Migrant Hostel

Migrant hostel #

Parkes, 1949-51

No one kept count
of all the comings and goings—
arrivals of newcomers
in busloads from the station,
sudden departures from adjoining blocks
that left us wondering
who would be coming next.

Nationalities sought
each other out instinctively—
like a homing pigeon
circling to get its bearings;
years and name-places
recognised by accents,
partitioned off at night
by memories of hunger and hate.

For over two years
we loved like birds of passage—
always sensing a change
in the weather:
unaware of the season
whose track we would follow.

A barrier at the main gate
sealed off the highway
from our doorstep—
as it rose and fell like a finger
pointed in reprimand or shame;
and daily we passed
underneath or alongside it—
needing its sanction
to pass in and out of lives
that had only begun
or were dying.

Context and background #

Peter Skrzynecki was born in war torn Germany on April 6, 1945, 24 days before Germany surrendered to the Allies. His step-father, Felix Skrzynecki, a displaced Polish migrant living in Germany, met his mother, from the Ukraine shortly after he was born. They lived in Germany for four years and then began a two year migration process that ended in Australia. Here they spent time in a migrant hostel near Parkes before settling in South west Sydney.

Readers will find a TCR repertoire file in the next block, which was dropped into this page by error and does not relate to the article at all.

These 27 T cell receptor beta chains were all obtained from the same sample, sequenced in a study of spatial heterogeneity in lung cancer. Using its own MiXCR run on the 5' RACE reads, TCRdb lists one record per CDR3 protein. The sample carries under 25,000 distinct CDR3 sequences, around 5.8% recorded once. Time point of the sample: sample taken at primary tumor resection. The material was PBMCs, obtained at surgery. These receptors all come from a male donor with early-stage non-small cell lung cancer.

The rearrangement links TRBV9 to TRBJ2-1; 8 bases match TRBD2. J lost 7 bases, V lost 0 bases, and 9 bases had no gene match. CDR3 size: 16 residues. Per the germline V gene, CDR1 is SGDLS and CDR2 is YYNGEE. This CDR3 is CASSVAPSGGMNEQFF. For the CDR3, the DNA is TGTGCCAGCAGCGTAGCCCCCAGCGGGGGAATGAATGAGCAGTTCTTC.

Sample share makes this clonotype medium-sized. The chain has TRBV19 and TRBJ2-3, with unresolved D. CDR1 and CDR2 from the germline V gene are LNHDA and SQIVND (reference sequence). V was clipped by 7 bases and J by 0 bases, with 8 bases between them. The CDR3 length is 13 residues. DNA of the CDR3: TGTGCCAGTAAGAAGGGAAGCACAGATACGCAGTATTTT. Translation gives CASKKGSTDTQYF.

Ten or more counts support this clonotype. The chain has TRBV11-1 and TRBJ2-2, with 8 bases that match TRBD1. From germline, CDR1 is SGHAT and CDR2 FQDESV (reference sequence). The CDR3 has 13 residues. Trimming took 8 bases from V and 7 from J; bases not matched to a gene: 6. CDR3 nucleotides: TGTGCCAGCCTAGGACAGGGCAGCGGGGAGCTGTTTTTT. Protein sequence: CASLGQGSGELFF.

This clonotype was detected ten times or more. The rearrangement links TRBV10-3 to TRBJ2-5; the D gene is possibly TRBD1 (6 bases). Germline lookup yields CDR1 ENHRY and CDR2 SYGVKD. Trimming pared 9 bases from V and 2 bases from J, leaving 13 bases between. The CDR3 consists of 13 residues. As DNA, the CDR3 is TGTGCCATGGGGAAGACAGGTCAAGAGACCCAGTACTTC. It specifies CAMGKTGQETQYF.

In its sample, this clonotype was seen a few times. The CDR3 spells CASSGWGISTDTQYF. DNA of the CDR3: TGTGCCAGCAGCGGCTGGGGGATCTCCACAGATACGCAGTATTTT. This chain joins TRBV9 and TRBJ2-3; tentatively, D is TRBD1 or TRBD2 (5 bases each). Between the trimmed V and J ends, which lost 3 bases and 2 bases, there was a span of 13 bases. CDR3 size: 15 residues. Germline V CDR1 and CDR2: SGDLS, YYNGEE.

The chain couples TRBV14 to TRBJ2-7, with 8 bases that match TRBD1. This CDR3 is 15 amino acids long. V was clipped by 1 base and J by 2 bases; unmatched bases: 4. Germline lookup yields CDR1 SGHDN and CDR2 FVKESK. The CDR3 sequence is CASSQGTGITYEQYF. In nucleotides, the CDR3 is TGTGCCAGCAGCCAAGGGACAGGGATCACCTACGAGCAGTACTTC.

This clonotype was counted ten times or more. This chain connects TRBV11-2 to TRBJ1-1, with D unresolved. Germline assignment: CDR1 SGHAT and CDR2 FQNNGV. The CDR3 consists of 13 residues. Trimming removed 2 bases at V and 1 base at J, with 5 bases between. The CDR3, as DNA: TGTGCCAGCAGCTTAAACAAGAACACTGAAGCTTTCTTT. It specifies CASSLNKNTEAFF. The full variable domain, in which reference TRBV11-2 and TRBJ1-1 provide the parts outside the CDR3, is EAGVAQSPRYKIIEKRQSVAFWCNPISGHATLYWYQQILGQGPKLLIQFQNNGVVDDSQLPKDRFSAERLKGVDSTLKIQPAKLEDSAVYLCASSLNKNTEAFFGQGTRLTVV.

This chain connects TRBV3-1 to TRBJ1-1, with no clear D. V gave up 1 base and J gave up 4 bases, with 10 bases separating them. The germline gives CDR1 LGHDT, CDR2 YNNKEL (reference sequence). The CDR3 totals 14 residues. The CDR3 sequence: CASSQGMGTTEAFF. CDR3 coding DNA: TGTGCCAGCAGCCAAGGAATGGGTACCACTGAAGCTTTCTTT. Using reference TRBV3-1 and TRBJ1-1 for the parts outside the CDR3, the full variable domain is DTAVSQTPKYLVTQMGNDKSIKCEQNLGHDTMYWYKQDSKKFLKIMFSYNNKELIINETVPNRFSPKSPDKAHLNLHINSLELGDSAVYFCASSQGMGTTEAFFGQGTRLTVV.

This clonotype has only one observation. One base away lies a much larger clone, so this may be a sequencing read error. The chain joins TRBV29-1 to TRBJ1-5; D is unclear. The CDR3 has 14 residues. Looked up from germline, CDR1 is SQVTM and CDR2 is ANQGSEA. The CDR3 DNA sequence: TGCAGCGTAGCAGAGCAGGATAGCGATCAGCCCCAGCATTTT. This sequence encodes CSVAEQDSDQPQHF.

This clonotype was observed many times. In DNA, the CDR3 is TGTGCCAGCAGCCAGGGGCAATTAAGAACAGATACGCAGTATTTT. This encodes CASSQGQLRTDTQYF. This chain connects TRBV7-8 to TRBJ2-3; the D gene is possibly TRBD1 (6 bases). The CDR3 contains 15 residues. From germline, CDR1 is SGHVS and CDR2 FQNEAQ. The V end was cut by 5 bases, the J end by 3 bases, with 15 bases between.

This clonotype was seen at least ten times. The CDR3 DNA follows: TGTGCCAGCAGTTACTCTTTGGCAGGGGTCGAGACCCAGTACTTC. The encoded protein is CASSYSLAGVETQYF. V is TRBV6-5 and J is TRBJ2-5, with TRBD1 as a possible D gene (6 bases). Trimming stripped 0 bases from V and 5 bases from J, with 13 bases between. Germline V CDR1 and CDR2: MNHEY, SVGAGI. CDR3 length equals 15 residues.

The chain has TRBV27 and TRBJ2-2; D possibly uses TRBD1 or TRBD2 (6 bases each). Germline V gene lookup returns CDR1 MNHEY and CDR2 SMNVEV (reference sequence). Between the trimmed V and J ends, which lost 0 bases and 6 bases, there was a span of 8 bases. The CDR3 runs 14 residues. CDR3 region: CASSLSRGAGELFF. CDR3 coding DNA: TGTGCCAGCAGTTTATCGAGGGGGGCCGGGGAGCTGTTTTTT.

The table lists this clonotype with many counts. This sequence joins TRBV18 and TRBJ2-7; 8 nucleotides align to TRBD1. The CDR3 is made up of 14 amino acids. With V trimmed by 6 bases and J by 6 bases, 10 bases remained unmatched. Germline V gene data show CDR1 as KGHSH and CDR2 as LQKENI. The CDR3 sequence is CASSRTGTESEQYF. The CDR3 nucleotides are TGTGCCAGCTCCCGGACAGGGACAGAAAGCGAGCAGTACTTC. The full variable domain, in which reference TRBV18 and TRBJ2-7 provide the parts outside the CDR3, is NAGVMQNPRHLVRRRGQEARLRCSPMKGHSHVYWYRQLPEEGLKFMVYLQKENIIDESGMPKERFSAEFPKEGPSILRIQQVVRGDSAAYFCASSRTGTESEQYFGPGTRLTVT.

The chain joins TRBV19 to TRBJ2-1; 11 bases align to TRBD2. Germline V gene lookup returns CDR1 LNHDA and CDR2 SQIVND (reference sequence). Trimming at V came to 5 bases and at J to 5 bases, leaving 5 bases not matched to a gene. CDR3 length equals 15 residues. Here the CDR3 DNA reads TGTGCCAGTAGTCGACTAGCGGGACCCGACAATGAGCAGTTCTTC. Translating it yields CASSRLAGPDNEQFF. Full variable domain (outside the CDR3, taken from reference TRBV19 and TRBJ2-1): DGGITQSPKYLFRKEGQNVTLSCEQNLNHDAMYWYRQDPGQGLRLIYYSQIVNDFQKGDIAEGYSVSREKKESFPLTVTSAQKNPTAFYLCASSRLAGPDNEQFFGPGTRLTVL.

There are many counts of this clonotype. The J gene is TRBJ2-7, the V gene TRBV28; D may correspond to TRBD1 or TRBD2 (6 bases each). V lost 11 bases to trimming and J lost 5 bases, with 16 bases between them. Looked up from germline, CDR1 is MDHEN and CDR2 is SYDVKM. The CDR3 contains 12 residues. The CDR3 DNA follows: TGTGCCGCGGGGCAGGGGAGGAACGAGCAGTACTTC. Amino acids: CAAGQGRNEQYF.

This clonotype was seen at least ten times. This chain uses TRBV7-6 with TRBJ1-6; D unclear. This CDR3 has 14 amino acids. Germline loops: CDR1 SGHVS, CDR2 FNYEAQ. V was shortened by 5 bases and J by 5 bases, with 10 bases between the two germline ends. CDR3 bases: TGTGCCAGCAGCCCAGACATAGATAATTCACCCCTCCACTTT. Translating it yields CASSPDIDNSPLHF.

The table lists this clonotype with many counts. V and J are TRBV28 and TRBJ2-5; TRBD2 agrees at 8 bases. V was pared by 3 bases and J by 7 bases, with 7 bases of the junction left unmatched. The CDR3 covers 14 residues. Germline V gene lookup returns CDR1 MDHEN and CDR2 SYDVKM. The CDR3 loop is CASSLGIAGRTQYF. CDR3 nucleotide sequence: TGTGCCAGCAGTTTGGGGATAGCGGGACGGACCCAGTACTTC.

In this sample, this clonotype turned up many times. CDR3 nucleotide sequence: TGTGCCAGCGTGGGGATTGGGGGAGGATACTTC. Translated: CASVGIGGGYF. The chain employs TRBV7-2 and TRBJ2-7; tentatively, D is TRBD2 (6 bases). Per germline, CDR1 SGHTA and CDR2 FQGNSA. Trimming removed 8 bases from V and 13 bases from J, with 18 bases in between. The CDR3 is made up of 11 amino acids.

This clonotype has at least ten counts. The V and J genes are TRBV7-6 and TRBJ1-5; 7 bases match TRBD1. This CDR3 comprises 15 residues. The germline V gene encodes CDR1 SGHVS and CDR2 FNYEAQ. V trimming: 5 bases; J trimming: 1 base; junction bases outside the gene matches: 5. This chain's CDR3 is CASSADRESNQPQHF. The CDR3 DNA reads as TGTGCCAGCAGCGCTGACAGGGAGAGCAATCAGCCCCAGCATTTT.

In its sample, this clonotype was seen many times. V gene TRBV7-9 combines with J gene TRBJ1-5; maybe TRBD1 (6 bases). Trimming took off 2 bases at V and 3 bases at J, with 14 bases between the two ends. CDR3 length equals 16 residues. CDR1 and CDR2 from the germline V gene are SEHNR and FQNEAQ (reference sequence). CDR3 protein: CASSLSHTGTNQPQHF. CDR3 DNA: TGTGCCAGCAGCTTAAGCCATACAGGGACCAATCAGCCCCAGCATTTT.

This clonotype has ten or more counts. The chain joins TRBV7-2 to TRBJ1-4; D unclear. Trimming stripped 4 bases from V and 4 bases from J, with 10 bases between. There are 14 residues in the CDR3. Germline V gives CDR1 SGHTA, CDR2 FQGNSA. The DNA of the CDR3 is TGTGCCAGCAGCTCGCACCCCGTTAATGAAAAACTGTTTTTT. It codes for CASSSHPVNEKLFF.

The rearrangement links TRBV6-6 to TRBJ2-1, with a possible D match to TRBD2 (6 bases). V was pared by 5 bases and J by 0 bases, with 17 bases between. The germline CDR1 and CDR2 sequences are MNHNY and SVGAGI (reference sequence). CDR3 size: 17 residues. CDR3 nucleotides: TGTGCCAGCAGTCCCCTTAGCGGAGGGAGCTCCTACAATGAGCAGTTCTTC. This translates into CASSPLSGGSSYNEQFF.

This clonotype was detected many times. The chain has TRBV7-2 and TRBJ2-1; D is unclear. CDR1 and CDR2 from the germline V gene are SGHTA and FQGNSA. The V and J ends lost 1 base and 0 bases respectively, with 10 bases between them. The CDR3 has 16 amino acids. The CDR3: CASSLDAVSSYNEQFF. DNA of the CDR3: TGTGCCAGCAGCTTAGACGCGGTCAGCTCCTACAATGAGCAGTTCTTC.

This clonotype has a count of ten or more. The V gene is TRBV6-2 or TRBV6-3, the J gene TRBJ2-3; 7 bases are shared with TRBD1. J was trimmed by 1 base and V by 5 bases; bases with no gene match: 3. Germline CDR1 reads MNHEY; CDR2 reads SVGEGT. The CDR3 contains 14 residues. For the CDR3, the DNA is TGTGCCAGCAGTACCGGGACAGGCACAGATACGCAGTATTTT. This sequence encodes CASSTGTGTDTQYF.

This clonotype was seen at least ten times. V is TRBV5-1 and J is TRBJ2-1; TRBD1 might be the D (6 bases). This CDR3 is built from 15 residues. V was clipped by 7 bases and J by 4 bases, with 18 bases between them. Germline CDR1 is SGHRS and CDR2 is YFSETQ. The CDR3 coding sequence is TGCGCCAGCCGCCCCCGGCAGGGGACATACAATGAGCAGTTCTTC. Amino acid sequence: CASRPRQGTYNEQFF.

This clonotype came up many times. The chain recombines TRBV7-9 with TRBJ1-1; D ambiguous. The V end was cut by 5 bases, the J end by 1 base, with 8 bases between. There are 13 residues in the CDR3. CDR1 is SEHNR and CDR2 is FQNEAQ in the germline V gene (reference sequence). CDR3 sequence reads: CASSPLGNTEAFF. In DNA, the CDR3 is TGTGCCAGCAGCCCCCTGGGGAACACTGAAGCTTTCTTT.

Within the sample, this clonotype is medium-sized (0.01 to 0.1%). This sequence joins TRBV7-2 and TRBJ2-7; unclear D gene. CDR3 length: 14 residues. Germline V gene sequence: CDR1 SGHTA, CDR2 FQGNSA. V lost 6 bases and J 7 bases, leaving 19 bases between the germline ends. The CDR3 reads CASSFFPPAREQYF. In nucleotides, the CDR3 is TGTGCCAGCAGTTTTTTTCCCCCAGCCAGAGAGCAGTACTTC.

Skrzynecki’s poetry is written after the event so it relies on memory and distance to get its objectivity and detachment. The poetry is a mixture of nostalgia and realism, sometimes focused on happy times while also revealing the pain of rejection.

Australia has an ambivalent attitude to migrants. Arriving as boat people in 1788, we soon began to fear other invasions especially “the yellow hordes” (drawn here by the Gold Rush) from neighbouring Asian states resulting in the “exclusive” White Australia Policy in force until Whitlam removed it in 1973. Exploiting a deeply embedded fear of immigrants, politicians and news media arouse strong passions opposing non-British migrants. In mono-cultural Australia we feared different cultures including Eastern European Jewish refugees, southern Italians and Greeks preferring to keep Australia free for eugenic concerns.

Following the attacks on our soil during WWII by Japan, Australia (with a population of only 7 million) realised the need for better defences and a “Populate or Perish” policy developed, so from 1945 to 1978 displaced refugees from Europe were actively encouraged to settle here to help rebuild and strengthen our defences. Only the tireless efforts of Arthur Calwell and Ben Chiefly helped reshape public opinion to accept them.